Injury Prevention Policy
How large is the injury problem?
In the United States during a typical year, injuries are responsible for more than 147 thousand deaths, 2.6 million hospitalizations, and 36 million emergency department visits (1). Injuries are responsible for more deaths among children, adolescents, and young adults than all other causes combined (2). When thinking about injuries it is useful to distinguish intentional injuries (homicide, suicide) from unintentional injuries (most burns, falls, motor vehicle crashes, etc.) because of the great differences in the implications for preventing these tragedies. These policy recommendations will be limited to those that primarily address unintentional injuries. Intentional injuries will be addressed in a future, separate section.
What is an injury and how do they occur?
An injury is defined as damage or harm to the body caused by
Injuries are not "accidents" in that they don't simply befall an individual from fate or bad luck. Injuries have causes. They are predictable and preventable. What about this word accident? According to the American Heritage Dictionary (Second College Edition), an accident is "an unexpected and undesirable event, especially if resulting in injury; an event that occurs without foresight or expectation, that proceeds from an unknown cause, or is an unusual effect of a known cause; fortune or chance". Because research has shown that injuries can be analyzed and averted, the word "accident" is clearly not appropriate for an intelligent discussion of injury prevention. Random events and bad luck cannot be prevented.
The term injury refers to an adverse health outcome, such as a leg fracture, rather than an event such as a motor vehicle crash. This distinction is important. Although it may be impossible to prevent all adverse events, it is often possible to prevent the adverse consequences of unavoidable events. For example, seatbelts, shoulder restraints, airbags, and the car's energy absorbing frame and body work together to reduce the likelihood of a serious injury resulting from an unavoidable collision.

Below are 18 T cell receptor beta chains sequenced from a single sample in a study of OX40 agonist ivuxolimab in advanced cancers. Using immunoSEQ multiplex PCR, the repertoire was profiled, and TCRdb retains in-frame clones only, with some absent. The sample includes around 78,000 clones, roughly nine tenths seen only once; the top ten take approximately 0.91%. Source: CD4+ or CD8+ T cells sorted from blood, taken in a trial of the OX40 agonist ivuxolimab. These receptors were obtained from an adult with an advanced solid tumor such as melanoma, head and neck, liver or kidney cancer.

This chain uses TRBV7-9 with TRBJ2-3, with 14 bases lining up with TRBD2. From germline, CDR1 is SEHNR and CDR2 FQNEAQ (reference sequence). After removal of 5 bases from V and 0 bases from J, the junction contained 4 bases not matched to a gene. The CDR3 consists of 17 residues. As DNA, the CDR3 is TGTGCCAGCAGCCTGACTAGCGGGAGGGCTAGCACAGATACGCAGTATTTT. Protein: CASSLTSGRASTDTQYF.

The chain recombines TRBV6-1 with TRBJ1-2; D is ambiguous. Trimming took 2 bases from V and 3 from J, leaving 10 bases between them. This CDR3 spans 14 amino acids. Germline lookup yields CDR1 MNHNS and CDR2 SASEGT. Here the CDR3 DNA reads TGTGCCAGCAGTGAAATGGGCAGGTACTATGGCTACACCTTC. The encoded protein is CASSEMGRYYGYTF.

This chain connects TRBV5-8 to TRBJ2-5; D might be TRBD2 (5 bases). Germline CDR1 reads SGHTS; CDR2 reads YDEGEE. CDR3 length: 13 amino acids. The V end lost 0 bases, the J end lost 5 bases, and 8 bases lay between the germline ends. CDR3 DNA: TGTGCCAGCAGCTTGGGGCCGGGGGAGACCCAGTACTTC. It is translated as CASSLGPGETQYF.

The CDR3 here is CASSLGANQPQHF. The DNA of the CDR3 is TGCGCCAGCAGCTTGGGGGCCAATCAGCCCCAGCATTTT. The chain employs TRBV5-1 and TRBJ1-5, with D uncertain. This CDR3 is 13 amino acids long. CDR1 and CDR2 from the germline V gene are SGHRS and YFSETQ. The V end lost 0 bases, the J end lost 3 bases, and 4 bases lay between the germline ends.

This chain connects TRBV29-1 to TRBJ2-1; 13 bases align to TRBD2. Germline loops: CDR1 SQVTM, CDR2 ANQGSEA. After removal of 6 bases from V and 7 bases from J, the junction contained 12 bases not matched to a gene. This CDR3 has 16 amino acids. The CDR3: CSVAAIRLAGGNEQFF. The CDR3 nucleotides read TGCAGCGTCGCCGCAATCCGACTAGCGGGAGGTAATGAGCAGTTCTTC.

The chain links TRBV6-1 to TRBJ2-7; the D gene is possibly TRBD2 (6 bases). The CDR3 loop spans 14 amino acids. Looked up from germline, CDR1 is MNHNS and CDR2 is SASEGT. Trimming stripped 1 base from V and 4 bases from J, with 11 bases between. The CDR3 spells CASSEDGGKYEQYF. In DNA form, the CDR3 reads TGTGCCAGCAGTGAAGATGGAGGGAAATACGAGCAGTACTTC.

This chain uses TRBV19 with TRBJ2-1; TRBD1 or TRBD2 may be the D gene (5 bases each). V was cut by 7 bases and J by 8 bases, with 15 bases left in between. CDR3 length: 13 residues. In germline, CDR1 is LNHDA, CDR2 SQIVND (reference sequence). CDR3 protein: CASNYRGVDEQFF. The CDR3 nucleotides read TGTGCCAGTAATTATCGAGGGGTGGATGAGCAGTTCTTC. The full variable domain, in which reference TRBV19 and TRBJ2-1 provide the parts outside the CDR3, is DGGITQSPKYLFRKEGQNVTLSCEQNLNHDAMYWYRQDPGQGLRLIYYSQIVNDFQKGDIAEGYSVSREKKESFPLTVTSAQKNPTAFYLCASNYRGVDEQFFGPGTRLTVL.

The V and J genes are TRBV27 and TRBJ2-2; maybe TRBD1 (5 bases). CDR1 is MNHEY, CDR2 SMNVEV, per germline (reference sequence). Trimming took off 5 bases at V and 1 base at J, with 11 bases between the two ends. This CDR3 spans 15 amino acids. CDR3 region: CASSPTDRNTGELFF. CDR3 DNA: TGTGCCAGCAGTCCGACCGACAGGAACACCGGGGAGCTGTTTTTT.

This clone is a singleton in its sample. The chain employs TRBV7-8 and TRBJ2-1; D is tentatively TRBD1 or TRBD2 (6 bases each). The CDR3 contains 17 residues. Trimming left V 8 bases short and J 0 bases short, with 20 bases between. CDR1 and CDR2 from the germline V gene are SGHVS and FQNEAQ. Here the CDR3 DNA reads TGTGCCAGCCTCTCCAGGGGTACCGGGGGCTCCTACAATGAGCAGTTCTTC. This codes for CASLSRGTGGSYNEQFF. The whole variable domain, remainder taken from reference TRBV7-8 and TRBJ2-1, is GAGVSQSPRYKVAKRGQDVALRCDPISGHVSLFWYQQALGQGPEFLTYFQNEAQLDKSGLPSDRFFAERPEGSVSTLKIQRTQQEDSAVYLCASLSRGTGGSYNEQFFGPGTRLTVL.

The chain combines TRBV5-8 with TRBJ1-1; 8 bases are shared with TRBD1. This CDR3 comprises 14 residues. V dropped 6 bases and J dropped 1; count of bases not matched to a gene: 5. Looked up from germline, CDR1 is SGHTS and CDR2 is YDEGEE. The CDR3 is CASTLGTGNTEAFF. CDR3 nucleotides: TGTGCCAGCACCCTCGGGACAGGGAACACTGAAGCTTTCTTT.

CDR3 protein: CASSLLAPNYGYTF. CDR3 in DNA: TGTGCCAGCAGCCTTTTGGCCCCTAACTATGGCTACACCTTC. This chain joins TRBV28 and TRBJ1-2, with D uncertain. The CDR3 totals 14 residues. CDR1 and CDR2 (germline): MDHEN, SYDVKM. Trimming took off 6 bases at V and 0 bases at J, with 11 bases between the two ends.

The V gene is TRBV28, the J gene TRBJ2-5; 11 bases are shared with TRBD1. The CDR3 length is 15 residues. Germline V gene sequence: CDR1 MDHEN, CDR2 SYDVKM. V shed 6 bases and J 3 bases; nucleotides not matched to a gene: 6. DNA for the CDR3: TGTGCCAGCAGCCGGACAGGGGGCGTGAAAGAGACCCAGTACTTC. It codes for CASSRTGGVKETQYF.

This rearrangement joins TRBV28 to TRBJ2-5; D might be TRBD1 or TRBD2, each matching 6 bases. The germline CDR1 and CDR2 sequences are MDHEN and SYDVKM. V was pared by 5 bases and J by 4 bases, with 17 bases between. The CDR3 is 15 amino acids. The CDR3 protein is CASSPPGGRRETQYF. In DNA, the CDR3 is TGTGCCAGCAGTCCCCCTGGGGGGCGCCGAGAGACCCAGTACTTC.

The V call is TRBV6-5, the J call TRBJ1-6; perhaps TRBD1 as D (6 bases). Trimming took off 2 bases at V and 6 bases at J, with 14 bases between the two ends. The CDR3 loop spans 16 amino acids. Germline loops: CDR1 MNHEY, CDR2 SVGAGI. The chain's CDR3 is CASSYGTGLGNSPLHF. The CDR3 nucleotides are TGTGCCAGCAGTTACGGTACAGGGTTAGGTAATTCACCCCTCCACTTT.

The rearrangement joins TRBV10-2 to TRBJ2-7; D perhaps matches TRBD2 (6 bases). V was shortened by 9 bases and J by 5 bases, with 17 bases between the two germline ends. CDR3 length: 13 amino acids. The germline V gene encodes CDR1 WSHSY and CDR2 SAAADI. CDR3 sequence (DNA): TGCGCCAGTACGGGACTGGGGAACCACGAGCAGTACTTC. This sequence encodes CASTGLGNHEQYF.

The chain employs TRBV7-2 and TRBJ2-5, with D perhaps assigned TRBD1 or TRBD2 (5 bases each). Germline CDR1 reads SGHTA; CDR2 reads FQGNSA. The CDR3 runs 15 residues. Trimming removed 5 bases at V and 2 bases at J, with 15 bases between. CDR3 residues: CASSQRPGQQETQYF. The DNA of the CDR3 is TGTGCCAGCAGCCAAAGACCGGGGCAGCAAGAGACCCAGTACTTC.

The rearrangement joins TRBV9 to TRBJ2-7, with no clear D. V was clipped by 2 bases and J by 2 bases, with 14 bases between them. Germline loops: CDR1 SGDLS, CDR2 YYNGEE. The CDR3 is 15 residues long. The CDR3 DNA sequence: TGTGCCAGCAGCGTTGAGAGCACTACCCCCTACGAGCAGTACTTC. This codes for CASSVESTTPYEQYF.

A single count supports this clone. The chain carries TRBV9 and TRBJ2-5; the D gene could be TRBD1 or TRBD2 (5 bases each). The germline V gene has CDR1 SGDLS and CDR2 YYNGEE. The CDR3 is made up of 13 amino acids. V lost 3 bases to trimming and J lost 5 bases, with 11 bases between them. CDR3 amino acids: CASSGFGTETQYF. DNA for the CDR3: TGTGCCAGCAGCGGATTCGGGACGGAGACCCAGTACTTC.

There are a number of ways to prevent injuries. Ideally, most of these will work in concert. For much of the first half of the 20th century, injury prevention efforts focused on correcting careless or indifferent behavior through education. Although being informed of risks is important, there are other ways to prevent injuries. In the early 1940s it was recognized that products could be made safer through better engineering and design. Enactment and enforcement of laws regulating behavior and the establishment of policies, rules, and standards are also effective at reducing the number and severity of injuries. Economic incentives, (vouchers for safety seats, smoke alarms, or bike helmets; tax breaks for retrofitting home pools with isolation fences, etc.) are useful in minimizing barriers imposed by the cost of safety devices. Finally, the consequences of injuries may be reduced if the injured person receives timely, skilled emergency medical care.
Example: Motor vehicle crash
Research has shown that education alone is unlikely to have a long-lasting impact on people's behavior and thus, the occurrence of injuries. This is particularly true for children and adolescents. Young children are developmentally incapable of recognizing and evaluating the consequences of risk-taking. They are impulsive and cannot be trusted to exercise caution at all times. Children or their parents may not recognize potential hazards from toys, cribs, clothing, etc. Adolescents seek independence by taking risks. Thus, it is important for everyone to ensure the safety of children through policies and standards that minimize the risk of childhood injury.
1. Fingerhut LA, Warner M. Injury Chartbook. Health, United States 1996-1997. Hyattsville, MD: US Department of Health and Human Services, National Center for Health Statistics, 1997.
Last modified: 14-July-2000.